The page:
In the present study, we used DTI tractography and graph theory to construct the WM structural networks in ALL patients with chemotherapy and healthy controls. Then, small-world properties and global parameters were compared between these two groups. We hypothesized that the network topographical structure might have been disrupted in ALL patients and hope to provide new insights into the mechanisms of chemotherapy-induced brain impairment.



There were no significant differences in terms of age (two sample t-test, t = 1.433, p = 0.159) and gender (chi-square test, χ2 = 1.067, p = 0.302) between the ALL patients and healthy controls (Table 1).

Table 1: Demographic characteristics of study participants


ALL patients

Healthy controls





Age (year)

40.71 ± 8.58

42.95 ± 6.39


Gender (M/F)




Note: a p value from t test, b p value from chi-square test.


At the threshold of three fibres, the structural networks of the ALL patients and healthy controls had higher normalized clustering coefficients (γALL = 4.462 ± 0.055, γHC = 4.744 ± 0.088) but almost identical normalized shortest path lengths (λALL = 1.152 ± 0.011, λHC=1.185 ± 0.024) relative to matched random networks, which suggested that the two groups exhibited typical small-world organizations in their structural networks. Statistical analysis indicated that ALL patients had a significant increase in the shortest path length Lp (P < 0.01) and significant decreases in the clustering coefficient Cp (P < 0.01) and the normalized clustering coefficients γ (P < 0.01). No group differences were found for normalized shortest path length λ and small-world σ (Figure 1 and Supplementary Table 1).

Differences in global metrics of the structural networks between ALL and HC groups.

Figure 1: Differences in global metrics of the structural networks between ALL and HC groups. Error bar represent standard errors. Cp, clustering coefficient; Lp, shortest path length; Gamma, normalized clustering coefficient; Lambda, normalized shortest path length; sigma, small-worldness; Eg, global efficiency; Eloc, local efficiency. ALL, acute lymphoblastic leukemia with chemotherapy treatment, HC, healthy controls.

Network efficiency

We found significantly lower global efficiency Eg (P < 0.01) for ALL patients relative to healthy controls (Figure 1). No group difference was found for local efficiency Eloc (Figure 1).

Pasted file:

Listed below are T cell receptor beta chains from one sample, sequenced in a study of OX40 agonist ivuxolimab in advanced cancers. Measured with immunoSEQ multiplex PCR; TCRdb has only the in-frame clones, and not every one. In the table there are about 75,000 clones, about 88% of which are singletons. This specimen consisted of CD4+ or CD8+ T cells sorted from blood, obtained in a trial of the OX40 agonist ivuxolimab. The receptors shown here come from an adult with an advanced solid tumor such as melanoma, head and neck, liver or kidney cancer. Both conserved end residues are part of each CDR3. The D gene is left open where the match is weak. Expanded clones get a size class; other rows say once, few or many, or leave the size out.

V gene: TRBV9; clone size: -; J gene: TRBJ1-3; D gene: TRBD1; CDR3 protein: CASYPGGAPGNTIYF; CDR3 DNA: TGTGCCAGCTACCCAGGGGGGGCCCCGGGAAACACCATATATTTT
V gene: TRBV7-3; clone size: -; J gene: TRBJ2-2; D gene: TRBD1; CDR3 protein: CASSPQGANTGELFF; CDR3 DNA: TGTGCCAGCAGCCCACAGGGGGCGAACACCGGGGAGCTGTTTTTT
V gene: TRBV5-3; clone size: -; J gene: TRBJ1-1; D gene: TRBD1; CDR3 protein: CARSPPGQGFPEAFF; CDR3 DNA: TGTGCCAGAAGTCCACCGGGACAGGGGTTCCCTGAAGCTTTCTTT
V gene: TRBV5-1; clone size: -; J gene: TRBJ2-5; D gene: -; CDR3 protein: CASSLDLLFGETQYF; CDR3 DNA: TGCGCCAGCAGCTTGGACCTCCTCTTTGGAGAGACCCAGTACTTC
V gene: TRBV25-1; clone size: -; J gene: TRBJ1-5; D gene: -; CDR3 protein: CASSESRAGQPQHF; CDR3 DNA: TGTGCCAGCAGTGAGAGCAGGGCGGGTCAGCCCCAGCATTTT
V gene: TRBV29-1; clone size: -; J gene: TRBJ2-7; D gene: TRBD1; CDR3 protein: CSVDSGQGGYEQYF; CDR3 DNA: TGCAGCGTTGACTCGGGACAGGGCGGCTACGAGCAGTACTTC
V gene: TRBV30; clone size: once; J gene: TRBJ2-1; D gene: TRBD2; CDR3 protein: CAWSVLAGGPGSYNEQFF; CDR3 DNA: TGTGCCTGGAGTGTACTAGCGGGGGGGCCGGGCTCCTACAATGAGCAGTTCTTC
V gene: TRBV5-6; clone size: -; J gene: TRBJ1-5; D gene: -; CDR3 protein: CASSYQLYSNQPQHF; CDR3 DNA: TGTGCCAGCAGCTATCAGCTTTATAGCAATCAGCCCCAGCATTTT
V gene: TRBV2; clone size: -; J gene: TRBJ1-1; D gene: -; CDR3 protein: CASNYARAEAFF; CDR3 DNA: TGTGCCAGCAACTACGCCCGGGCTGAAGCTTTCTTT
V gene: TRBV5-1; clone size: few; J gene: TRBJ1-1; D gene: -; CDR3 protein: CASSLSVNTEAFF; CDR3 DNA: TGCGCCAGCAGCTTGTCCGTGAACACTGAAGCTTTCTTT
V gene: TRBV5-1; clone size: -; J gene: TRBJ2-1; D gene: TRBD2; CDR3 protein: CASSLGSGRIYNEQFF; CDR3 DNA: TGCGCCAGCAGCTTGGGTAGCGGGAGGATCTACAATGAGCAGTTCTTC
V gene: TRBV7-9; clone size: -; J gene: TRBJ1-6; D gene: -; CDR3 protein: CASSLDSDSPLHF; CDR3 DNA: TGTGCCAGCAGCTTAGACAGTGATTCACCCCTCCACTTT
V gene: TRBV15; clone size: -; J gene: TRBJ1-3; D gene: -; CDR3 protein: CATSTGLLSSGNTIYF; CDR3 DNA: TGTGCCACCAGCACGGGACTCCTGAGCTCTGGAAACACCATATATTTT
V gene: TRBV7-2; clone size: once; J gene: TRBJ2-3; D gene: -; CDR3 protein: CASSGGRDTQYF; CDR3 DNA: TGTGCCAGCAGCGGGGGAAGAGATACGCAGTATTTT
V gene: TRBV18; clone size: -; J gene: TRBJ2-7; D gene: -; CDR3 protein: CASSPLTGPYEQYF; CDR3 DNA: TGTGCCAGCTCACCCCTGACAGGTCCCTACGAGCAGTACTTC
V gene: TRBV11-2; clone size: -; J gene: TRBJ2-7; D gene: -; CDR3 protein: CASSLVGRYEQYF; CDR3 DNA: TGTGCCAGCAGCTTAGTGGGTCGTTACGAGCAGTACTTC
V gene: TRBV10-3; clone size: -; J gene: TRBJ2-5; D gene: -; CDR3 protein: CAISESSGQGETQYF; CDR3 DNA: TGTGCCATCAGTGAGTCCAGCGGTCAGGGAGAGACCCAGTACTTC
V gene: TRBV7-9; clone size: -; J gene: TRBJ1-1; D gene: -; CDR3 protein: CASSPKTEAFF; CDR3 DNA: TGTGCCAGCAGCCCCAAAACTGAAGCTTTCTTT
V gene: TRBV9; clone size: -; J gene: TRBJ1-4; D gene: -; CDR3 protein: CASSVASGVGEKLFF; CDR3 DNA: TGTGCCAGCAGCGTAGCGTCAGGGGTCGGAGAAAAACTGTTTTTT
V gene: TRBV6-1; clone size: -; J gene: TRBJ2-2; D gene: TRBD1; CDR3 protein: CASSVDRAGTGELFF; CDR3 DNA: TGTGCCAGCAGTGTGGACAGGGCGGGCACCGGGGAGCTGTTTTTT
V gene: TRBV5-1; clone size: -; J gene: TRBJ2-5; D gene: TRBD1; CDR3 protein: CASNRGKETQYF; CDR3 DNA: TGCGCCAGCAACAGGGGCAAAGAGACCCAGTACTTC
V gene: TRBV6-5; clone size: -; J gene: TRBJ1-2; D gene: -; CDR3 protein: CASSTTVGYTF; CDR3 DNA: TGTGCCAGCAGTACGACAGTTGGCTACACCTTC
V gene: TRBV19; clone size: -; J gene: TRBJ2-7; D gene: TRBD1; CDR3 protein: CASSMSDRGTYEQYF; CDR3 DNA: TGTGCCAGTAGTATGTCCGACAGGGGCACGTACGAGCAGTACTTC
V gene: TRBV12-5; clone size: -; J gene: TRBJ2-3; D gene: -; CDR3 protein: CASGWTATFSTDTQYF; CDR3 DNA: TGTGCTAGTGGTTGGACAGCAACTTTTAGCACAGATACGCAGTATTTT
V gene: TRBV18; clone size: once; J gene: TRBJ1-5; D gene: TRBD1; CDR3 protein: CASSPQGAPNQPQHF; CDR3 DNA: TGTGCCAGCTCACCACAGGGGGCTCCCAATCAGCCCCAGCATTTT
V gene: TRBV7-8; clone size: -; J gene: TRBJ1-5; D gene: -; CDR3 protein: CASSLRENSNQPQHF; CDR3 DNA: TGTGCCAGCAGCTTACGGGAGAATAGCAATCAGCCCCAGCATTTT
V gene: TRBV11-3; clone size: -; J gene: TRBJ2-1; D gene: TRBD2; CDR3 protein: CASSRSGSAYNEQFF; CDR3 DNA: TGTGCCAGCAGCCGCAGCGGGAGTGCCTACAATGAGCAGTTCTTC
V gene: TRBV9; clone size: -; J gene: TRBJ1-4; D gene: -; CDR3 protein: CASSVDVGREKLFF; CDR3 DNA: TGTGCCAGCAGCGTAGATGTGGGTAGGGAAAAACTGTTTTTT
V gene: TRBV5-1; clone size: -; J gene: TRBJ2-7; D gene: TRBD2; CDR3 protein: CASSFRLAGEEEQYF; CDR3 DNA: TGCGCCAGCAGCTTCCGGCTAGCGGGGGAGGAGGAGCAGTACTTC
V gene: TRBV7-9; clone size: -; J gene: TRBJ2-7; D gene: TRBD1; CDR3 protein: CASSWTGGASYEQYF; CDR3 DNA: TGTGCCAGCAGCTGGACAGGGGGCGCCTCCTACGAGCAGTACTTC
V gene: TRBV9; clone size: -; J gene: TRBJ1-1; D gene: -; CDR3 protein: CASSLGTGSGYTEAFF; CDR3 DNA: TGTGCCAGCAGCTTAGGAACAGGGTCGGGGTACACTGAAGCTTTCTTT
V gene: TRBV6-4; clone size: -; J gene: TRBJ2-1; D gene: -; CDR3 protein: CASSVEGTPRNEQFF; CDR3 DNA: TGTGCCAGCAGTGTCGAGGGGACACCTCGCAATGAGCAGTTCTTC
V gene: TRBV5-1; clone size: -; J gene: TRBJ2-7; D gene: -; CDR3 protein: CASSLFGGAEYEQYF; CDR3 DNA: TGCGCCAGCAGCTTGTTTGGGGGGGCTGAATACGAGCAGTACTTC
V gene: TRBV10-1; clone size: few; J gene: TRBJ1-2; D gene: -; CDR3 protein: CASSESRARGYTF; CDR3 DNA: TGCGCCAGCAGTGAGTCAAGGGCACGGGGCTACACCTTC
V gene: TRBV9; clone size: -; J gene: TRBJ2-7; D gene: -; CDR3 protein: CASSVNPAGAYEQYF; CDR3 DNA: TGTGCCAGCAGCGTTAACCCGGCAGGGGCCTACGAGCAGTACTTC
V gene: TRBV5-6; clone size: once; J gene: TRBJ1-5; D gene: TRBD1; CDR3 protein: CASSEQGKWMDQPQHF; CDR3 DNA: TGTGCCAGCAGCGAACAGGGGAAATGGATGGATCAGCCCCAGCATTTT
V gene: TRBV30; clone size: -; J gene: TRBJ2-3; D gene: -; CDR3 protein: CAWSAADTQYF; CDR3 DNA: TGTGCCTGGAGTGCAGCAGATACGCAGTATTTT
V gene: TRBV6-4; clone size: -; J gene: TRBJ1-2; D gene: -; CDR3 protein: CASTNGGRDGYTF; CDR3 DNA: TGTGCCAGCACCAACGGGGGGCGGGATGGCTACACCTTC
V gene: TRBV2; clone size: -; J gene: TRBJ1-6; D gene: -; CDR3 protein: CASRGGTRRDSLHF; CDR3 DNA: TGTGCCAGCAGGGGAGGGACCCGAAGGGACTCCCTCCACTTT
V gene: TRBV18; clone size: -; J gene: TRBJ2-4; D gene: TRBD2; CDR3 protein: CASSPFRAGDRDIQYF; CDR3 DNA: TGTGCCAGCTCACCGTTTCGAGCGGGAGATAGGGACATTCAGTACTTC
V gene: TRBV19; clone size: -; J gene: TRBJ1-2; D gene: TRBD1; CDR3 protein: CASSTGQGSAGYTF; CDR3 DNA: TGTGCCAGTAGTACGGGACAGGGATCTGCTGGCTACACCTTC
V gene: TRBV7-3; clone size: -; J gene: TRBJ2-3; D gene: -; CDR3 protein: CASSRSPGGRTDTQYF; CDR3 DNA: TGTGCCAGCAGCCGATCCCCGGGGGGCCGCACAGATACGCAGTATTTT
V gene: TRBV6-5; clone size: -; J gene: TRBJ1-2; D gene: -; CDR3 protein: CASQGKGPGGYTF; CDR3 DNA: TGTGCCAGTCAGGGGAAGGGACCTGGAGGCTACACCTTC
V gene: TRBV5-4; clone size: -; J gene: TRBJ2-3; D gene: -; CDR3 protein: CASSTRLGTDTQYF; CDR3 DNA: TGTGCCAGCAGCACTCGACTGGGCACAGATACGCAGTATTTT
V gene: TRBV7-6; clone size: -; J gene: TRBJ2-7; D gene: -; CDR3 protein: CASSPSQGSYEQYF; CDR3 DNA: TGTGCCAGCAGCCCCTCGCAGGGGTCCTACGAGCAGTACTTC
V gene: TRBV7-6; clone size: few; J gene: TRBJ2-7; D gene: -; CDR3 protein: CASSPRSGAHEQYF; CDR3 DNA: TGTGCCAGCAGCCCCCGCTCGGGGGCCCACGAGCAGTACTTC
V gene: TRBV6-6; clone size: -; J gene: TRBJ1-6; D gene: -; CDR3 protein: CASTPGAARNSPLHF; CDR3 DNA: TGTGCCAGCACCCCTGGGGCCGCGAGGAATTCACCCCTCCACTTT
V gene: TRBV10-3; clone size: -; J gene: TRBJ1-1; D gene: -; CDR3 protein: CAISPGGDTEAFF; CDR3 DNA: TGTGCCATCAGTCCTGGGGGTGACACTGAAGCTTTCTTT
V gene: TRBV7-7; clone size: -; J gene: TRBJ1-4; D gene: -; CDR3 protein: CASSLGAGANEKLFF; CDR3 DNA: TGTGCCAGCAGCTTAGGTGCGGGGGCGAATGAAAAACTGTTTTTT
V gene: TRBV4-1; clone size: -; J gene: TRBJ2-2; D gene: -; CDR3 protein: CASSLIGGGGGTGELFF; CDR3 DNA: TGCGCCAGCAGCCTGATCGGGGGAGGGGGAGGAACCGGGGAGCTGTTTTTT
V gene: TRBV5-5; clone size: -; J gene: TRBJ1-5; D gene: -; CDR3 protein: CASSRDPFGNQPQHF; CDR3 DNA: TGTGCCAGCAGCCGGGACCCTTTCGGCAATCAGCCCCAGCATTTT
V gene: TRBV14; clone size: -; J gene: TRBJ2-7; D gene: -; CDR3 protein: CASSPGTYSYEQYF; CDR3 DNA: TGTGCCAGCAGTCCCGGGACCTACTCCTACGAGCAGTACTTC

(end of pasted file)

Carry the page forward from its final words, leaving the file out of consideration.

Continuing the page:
The regions were defined as network hubs if their nodal betweenness centrality was one standard deviation (SD) greater than the average of the network. The study identified 9 hub nodes of the WM structural networks in the healthy control group and 12 hub nodes in the ALL group. In both groups, 2 brain regions were identified as hubs in common, including the right precentral gyrus (PreCG.R) and the right middle frontal gyrus (MFG.R). In addition, some brain regions, including the left supplementary motor area (SMA.L), the right insula (INS.R), the left middle occipital gyrus (MOG.L), the bilateral putamen (PUT), the left precentral gyrus (PreCG.L), the right superior frontal gyrus_orbital (SFGorb.R), the right hippocampus (HIP.R), the right superior temporal gyrus (STG.R), and the left middle temporal gyrus (MTG.L) were identified as hubs in the ALL group but not in the healthy control group. Seven brain regions, including the right supplementary motor area (SMA.R), the left superior frontal gyrus_orbital (SFGorb.L), the left middle frontal gyrus (MFG.L), the left superior frontal gyrus_dorsolateral (SFGdor.L), the left rolandic operculum (ROL.L), the right precuneus (PCUN.R), and the left caudate nucleus (CAU.L), were identified as hubs in the healthy controls group but not in the ALL group (Figure 2).

Hub distribution between ALL and HC groups.

Figure 2: Hub distribution between ALL and HC groups. The size of nodes indicates the betweenness centrality (BC). PreCG, precentral gyrus; MFG, middle frontal gyrus; SMA, supplementary motor area; INS, insula; MOG, middle occipital gyrus; PUT, putamen; SFGorb, superior frontal gyrus_orbital; HIP, hippocampus; STG, superior temporal gyrus; MTG, middle temporal gyrus; SFGdor, superior frontal gyrus_ dorsolateral; ROL, rolandic operculum; PCUN, precuncus; CAU, caudate nucleus; R, right; L, left.


In the present study, we explored whether there were aberrant topological properties in WM networks in ALL patients with chemotherapy treatment and healthy controls. Our main findings were as follows: a) small-world organizations were present in both ALL patients with chemotherapy and controls, which is agreement with a previous study [42]; b) increased shortest path length Lp (P < 0.01), decreased in clustering coefficient Cp (P < 0.01), and decreased normalized clustering coefficients γ (P < 0.01) were present in ALL patients; c) lower global efficiency Eg (P < 0.01) was present in ALL patients; d) hubs were located more in the parietal regions of healthy controls and in the temporal regions in ALL patients; and e) alterations in nodal betweenness centrality were present in both groups.